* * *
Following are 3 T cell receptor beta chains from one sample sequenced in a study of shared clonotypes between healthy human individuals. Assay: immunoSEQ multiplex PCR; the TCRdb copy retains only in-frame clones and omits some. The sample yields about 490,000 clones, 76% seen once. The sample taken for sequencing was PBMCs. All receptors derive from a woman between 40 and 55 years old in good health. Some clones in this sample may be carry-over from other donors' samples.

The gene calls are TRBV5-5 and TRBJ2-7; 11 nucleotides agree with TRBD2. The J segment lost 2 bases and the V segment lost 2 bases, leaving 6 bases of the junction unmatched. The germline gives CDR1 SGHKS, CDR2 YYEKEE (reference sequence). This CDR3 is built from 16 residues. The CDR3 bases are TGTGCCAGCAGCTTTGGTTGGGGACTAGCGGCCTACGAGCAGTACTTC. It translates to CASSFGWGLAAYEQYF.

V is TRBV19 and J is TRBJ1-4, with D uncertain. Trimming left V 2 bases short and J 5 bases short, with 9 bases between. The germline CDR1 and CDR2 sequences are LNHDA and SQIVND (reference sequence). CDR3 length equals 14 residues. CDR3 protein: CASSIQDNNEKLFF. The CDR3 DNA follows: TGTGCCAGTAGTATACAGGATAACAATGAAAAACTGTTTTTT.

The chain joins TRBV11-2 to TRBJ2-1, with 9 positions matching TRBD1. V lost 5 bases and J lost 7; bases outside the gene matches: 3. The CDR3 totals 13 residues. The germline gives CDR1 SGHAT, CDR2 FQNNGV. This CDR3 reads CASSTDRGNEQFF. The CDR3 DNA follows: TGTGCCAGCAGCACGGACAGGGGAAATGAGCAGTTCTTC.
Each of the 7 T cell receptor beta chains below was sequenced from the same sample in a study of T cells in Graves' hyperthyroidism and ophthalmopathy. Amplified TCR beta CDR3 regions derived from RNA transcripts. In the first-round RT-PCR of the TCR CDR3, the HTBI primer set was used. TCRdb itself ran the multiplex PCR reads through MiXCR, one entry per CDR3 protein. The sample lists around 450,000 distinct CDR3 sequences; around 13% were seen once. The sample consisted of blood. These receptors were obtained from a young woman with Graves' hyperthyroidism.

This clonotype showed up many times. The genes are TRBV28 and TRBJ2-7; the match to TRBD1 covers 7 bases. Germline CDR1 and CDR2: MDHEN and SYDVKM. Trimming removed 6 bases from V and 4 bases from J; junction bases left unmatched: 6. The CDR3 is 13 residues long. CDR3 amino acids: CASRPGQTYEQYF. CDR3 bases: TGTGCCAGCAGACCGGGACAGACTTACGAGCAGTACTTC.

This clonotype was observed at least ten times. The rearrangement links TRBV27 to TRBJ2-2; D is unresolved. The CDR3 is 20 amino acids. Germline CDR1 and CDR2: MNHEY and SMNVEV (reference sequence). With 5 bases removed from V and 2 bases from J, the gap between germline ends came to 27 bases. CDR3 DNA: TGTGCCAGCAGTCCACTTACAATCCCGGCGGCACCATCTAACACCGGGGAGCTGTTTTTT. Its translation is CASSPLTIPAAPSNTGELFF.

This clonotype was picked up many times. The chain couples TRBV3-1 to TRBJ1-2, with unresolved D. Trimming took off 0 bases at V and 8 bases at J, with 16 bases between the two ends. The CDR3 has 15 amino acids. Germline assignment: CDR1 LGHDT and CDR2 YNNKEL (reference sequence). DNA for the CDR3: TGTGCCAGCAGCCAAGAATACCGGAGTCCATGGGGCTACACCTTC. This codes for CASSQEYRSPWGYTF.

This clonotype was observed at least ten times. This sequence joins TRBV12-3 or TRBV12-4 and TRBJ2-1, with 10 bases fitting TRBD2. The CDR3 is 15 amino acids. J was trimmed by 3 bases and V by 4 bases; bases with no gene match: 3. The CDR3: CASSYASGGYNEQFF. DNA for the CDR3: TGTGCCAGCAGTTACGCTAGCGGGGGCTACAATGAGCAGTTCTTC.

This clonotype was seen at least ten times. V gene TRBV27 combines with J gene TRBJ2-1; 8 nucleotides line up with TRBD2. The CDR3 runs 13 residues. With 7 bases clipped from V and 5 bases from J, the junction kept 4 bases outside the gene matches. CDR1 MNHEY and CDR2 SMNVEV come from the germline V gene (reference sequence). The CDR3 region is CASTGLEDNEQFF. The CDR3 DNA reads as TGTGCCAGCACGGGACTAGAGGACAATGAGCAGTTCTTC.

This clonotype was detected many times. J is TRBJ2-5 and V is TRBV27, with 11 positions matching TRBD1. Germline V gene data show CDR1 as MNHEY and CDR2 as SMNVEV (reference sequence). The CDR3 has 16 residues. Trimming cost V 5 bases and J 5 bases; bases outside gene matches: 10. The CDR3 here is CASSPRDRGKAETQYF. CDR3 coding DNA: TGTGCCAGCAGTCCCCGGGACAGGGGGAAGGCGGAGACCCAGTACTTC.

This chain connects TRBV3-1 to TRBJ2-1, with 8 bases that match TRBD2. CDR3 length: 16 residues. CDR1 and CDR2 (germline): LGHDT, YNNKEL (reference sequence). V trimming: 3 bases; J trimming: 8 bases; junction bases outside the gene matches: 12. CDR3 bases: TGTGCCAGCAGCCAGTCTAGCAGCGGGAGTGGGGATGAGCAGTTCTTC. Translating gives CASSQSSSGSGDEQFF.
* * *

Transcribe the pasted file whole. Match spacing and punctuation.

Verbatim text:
Following are 3 T cell receptor beta chains from one sample sequenced in a study of shared clonotypes between healthy human individuals. Assay: immunoSEQ multiplex PCR; the TCRdb copy retains only in-frame clones and omits some. The sample yields about 490,000 clones, 76% seen once. The sample taken for sequencing was PBMCs. All receptors derive from a woman between 40 and 55 years old in good health. Some clones in this sample may be carry-over from other donors' samples.

The gene calls are TRBV5-5 and TRBJ2-7; 11 nucleotides agree with TRBD2. The J segment lost 2 bases and the V segment lost 2 bases, leaving 6 bases of the junction unmatched. The germline gives CDR1 SGHKS, CDR2 YYEKEE (reference sequence). This CDR3 is built from 16 residues. The CDR3 bases are TGTGCCAGCAGCTTTGGTTGGGGACTAGCGGCCTACGAGCAGTACTTC. It translates to CASSFGWGLAAYEQYF.

V is TRBV19 and J is TRBJ1-4, with D uncertain. Trimming left V 2 bases short and J 5 bases short, with 9 bases between. The germline CDR1 and CDR2 sequences are LNHDA and SQIVND (reference sequence). CDR3 length equals 14 residues. CDR3 protein: CASSIQDNNEKLFF. The CDR3 DNA follows: TGTGCCAGTAGTATACAGGATAACAATGAAAAACTGTTTTTT.

The chain joins TRBV11-2 to TRBJ2-1, with 9 positions matching TRBD1. V lost 5 bases and J lost 7; bases outside the gene matches: 3. The CDR3 totals 13 residues. The germline gives CDR1 SGHAT, CDR2 FQNNGV. This CDR3 reads CASSTDRGNEQFF. The CDR3 DNA follows: TGTGCCAGCAGCACGGACAGGGGAAATGAGCAGTTCTTC.
Each of the 7 T cell receptor beta chains below was sequenced from the same sample in a study of T cells in Graves' hyperthyroidism and ophthalmopathy. Amplified TCR beta CDR3 regions derived from RNA transcripts. In the first-round RT-PCR of the TCR CDR3, the HTBI primer set was used. TCRdb itself ran the multiplex PCR reads through MiXCR, one entry per CDR3 protein. The sample lists around 450,000 distinct CDR3 sequences; around 13% were seen once. The sample consisted of blood. These receptors were obtained from a young woman with Graves' hyperthyroidism.

This clonotype showed up many times. The genes are TRBV28 and TRBJ2-7; the match to TRBD1 covers 7 bases. Germline CDR1 and CDR2: MDHEN and SYDVKM. Trimming removed 6 bases from V and 4 bases from J; junction bases left unmatched: 6. The CDR3 is 13 residues long. CDR3 amino acids: CASRPGQTYEQYF. CDR3 bases: TGTGCCAGCAGACCGGGACAGACTTACGAGCAGTACTTC.

This clonotype was observed at least ten times. The rearrangement links TRBV27 to TRBJ2-2; D is unresolved. The CDR3 is 20 amino acids. Germline CDR1 and CDR2: MNHEY and SMNVEV (reference sequence). With 5 bases removed from V and 2 bases from J, the gap between germline ends came to 27 bases. CDR3 DNA: TGTGCCAGCAGTCCACTTACAATCCCGGCGGCACCATCTAACACCGGGGAGCTGTTTTTT. Its translation is CASSPLTIPAAPSNTGELFF.

This clonotype was picked up many times. The chain couples TRBV3-1 to TRBJ1-2, with unresolved D. Trimming took off 0 bases at V and 8 bases at J, with 16 bases between the two ends. The CDR3 has 15 amino acids. Germline assignment: CDR1 LGHDT and CDR2 YNNKEL (reference sequence). DNA for the CDR3: TGTGCCAGCAGCCAAGAATACCGGAGTCCATGGGGCTACACCTTC. This codes for CASSQEYRSPWGYTF.

This clonotype was observed at least ten times. This sequence joins TRBV12-3 or TRBV12-4 and TRBJ2-1, with 10 bases fitting TRBD2. The CDR3 is 15 amino acids. J was trimmed by 3 bases and V by 4 bases; bases with no gene match: 3. The CDR3: CASSYASGGYNEQFF. DNA for the CDR3: TGTGCCAGCAGTTACGCTAGCGGGGGCTACAATGAGCAGTTCTTC.

This clonotype was seen at least ten times. V gene TRBV27 combines with J gene TRBJ2-1; 8 nucleotides line up with TRBD2. The CDR3 runs 13 residues. With 7 bases clipped from V and 5 bases from J, the junction kept 4 bases outside the gene matches. CDR1 MNHEY and CDR2 SMNVEV come from the germline V gene (reference sequence). The CDR3 region is CASTGLEDNEQFF. The CDR3 DNA reads as TGTGCCAGCACGGGACTAGAGGACAATGAGCAGTTCTTC.

This clonotype was detected many times. J is TRBJ2-5 and V is TRBV27, with 11 positions matching TRBD1. Germline V gene data show CDR1 as MNHEY and CDR2 as SMNVEV (reference sequence). The CDR3 has 16 residues. Trimming cost V 5 bases and J 5 bases; bases outside gene matches: 10. The CDR3 here is CASSPRDRGKAETQYF. CDR3 coding DNA: TGTGCCAGCAGTCCCCGGGACAGGGGGAAGGCGGAGACCCAGTACTTC.

This chain connects TRBV3-1 to TRBJ2-1, with 8 bases that match TRBD2. CDR3 length: 16 residues. CDR1 and CDR2 (germline): LGHDT, YNNKEL (reference sequence). V trimming: 3 bases; J trimming: 8 bases; junction bases outside the gene matches: 12. CDR3 bases: TGTGCCAGCAGCCAGTCTAGCAGCGGGAGTGGGGATGAGCAGTTCTTC. Translating gives CASSQSSSGSGDEQFF.